He found the body of Mr. Gowen lying on the floor with his head under the table. The dead man had evidently stood up before the mirror and fired the fatal shot. The pistol was a Smith and Wesson, thirty-eight caliber, brand new. It lay on the hearth several feet from the body. Its ivory handle was crimsoned with blood. The dead man was very well dressed and his coat and underwear were soaked in blood. Through the wound in the head the brains were oozing. The body was cold, showing that death had taken place several hours ago – probably before last midnight.
Mr. Gowen’s baggage consisted of a valise and a tin box of legal papers. In his pockets in bills and coin were $126. There were also some French coins, evidently carried as pocket pieces. All the dead man’s effects were taken to the central station.
Nobody about the hotel had at anytime heard the pistol shot. Aid was called and the body removed in a patrol wagon to the morgue. A messenger was sent to Postmaster General Wanamaker, who was a friend of Mr. Gowen, and telegrams were sent to the dead man’s friends in Philadelphia. Notice was at once sent to the coroner who made preparations for an inquest.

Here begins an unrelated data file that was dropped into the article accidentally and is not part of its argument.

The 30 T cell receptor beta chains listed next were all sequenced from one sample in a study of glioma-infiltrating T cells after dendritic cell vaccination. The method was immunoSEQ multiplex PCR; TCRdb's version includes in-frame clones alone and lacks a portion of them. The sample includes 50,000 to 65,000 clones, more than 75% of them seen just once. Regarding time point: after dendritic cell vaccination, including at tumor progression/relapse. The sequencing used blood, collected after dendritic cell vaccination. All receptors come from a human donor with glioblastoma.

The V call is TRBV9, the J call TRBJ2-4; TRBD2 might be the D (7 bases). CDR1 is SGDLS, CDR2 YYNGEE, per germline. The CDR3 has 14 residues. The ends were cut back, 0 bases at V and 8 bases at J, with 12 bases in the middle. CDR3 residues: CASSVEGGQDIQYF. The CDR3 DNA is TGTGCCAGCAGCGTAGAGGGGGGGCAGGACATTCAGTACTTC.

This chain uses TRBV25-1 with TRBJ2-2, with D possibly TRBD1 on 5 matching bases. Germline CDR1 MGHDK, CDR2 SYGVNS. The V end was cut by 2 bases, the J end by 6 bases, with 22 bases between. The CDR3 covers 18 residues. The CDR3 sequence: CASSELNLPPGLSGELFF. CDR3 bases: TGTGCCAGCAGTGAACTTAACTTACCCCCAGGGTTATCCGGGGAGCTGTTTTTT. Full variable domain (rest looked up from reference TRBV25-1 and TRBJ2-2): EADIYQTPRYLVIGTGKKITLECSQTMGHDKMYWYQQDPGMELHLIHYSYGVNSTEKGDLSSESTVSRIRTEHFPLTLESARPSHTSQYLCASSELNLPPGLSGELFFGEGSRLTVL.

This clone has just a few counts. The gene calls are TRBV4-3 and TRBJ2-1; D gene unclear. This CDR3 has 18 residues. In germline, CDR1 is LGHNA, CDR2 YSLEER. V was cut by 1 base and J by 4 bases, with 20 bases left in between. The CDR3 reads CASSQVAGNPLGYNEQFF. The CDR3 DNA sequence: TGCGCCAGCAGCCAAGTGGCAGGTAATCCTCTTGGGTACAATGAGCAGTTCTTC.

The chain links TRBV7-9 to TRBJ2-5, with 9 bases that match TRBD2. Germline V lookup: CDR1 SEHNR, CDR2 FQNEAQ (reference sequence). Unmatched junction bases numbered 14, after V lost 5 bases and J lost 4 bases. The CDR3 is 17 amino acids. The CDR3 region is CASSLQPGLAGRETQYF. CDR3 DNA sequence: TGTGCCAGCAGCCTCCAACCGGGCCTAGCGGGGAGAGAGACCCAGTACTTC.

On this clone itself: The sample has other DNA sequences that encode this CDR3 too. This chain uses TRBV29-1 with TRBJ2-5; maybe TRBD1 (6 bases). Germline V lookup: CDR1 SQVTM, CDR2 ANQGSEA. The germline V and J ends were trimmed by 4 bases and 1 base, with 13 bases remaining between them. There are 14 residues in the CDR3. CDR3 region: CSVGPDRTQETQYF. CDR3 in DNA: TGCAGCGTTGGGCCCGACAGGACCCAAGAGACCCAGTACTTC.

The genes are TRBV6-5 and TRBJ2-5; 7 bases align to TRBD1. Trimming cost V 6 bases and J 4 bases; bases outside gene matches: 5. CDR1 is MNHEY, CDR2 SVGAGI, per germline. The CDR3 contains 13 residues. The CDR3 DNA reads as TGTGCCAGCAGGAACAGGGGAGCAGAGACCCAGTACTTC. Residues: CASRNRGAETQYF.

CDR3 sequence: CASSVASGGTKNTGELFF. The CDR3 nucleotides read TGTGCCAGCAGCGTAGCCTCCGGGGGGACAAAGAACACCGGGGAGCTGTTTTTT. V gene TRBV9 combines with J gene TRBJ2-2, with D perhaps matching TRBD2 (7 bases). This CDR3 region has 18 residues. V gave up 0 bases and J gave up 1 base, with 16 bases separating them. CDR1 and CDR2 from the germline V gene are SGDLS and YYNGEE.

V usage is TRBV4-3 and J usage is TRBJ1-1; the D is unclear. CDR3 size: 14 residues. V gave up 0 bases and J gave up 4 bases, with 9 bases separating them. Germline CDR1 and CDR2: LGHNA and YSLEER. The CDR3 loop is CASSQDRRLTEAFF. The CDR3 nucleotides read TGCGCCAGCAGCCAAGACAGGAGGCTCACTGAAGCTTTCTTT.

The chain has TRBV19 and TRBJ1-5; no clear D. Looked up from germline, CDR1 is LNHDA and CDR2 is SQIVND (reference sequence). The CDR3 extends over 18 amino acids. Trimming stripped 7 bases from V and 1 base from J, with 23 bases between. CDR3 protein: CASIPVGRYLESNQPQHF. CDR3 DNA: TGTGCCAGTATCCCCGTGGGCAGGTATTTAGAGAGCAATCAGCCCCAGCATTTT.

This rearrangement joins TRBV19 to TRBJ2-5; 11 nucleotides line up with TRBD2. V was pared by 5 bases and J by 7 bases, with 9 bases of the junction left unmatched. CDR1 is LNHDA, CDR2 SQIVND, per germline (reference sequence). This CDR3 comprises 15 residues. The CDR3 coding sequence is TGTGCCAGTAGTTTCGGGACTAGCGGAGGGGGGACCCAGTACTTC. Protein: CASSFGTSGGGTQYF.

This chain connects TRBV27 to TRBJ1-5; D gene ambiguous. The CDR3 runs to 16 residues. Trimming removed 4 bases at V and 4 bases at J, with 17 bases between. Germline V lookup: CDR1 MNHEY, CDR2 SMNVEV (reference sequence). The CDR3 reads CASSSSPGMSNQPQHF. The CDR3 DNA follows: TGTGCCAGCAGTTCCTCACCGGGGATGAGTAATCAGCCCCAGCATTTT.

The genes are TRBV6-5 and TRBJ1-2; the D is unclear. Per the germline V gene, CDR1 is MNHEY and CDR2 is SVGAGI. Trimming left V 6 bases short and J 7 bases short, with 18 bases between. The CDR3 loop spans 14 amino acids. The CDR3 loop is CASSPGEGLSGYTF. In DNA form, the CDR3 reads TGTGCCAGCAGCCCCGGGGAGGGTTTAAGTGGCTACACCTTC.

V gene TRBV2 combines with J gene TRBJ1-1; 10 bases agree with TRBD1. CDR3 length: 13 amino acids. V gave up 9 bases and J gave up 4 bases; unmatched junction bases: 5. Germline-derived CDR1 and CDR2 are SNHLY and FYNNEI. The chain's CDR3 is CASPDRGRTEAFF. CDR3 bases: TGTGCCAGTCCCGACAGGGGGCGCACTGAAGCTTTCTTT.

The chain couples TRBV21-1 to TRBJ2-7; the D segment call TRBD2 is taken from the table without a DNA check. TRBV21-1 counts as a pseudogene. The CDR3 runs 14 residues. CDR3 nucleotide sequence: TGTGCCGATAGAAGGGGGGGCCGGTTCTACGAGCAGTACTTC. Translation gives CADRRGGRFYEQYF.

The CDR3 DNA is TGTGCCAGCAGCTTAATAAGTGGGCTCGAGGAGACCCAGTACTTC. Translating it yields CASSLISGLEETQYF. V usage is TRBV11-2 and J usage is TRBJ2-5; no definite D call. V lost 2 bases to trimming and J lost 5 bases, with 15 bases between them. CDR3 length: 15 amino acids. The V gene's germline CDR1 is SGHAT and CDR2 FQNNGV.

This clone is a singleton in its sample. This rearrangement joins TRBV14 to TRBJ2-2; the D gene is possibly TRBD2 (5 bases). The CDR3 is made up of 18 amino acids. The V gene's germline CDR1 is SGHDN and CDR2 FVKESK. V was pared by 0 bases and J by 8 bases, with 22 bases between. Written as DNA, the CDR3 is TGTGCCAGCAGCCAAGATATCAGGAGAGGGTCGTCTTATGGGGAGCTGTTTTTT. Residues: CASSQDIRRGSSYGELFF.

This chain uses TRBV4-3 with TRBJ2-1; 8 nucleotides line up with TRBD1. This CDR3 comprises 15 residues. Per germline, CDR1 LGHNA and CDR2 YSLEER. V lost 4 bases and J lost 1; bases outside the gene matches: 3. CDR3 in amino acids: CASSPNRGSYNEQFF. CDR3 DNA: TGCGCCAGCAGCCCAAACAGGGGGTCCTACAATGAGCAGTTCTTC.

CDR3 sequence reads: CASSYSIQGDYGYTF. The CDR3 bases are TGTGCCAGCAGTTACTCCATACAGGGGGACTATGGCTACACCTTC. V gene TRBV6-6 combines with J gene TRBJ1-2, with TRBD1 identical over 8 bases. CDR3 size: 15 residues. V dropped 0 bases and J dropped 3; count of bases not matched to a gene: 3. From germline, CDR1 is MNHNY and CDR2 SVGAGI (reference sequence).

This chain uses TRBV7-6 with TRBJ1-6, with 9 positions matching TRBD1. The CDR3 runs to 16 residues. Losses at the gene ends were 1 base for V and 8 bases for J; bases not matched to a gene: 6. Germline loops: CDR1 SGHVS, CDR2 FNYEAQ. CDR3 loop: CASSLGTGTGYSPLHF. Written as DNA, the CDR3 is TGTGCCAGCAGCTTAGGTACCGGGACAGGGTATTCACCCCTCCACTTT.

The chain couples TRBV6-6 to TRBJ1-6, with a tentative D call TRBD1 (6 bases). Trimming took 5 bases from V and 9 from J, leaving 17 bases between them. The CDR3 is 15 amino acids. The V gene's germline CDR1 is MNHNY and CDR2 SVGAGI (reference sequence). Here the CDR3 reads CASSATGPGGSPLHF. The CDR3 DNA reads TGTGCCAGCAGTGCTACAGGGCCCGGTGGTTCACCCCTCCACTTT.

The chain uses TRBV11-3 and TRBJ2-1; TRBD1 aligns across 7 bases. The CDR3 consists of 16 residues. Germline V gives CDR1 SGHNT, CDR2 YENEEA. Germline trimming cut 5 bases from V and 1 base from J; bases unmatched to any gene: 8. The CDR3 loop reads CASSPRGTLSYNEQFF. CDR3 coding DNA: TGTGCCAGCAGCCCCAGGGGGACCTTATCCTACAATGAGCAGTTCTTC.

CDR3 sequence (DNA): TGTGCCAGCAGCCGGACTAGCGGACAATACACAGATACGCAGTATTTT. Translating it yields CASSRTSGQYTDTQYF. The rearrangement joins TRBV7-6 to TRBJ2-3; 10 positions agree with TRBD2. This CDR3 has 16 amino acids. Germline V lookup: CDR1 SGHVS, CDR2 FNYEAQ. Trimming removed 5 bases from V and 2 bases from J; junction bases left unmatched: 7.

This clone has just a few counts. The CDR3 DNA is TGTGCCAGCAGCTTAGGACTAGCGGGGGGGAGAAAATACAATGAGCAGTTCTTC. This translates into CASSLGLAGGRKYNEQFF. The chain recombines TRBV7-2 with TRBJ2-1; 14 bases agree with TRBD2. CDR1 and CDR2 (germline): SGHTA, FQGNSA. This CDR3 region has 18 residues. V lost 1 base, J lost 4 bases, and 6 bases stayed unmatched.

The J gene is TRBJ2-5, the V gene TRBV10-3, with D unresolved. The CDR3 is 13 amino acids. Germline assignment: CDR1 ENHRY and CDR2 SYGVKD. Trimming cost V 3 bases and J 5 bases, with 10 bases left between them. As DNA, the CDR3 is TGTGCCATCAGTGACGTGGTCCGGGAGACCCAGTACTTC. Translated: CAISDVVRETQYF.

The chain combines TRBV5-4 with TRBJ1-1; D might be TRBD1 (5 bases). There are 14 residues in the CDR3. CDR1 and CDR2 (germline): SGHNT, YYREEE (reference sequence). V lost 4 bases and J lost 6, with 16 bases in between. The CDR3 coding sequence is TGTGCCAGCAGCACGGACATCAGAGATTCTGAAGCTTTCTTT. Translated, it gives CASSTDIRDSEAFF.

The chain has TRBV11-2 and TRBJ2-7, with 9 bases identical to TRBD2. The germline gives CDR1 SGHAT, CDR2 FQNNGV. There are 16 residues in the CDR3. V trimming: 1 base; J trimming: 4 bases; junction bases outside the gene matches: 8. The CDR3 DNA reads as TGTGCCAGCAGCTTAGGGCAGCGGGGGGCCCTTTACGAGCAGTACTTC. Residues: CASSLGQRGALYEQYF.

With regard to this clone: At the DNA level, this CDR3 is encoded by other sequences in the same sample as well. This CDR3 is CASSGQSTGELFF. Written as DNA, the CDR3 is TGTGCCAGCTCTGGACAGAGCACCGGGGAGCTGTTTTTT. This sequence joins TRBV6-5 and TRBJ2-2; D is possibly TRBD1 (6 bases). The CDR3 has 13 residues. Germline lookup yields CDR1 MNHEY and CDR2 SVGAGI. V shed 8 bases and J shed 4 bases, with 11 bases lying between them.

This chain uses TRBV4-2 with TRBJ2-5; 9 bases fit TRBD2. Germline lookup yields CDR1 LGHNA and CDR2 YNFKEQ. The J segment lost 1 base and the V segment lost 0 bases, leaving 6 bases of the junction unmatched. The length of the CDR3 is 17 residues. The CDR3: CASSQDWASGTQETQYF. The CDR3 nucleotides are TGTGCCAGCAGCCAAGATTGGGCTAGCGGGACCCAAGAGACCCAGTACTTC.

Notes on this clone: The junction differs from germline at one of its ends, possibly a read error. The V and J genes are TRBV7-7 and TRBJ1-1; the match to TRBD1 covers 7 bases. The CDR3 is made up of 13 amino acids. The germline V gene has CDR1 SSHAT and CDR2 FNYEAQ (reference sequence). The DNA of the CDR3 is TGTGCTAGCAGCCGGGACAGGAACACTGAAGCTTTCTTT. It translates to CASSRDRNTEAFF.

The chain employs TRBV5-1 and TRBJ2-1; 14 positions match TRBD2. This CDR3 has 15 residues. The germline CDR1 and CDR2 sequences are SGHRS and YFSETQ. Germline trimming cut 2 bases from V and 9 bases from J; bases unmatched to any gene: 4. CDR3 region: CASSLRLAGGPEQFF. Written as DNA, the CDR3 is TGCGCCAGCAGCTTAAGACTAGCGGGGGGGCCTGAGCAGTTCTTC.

No cause can be assigned for the rash shot. It was rumored that Mr. Gowen’s mind had of late been affected by the severe strain under long railroad litigation.
Mr. Florence, the head clerk at the hotel, says that Mr. Gowen was in the habit of taking a little champagne with his meals, but nothing else.
He had not spent a cent, however, in liquors of any kind during this last visit.
Mr. Gowen came to Washington on Monday last to conduct the case against southwestern railroads before the interstate commerce commission, and on Tuesday, Wednesday and Thursday appeared as Mr. Rice’s attorney in these cases.
Mr. Gowen had not been noticed about the hotel since yesterday, when he retired to his room.
In Pottsville, the news struck like a thunderbolt. At the Pottsville Republican office, a crowd of people gathered when the news was posted on their public bulletin board. Theories abounded about the cause of Gowen’s death. Did he really die of his own accord? Was he instead murdered by devotees of the Molly Maguires out for revenge? Was he murdered by his former business partners?
Many theories exist, but the strongest evidence remains with the fact that Gowen took his own life in December 1889 as he dealt with professional frustrations and increasing mental instability. His body was taken to his hometown of Philadelphia, where he was buried in Ivy Hill Cemetery.
Gowen left behind a complicated legacy. He undoubtedly had been one of the most powerful people in the Coal Region in his time. But he left behind him a trail of corruption, destruction, and desolation.
Site of Wormley’s Hotel Today
Wormely’s Hotel was torn down and this structure was built in 1906.
1500 H Street (Just a few blocks from my apartment in downtown Washington)
Featured Image: Franklin B. Gowen (Hagely Museum and Archives)
4 thoughts on “Franklin Gowen: Death in the nation’s capital”
Very interesting. So doubtful he would shoot himself away from home and over doing his job. Sketchy but interesting. Thanks.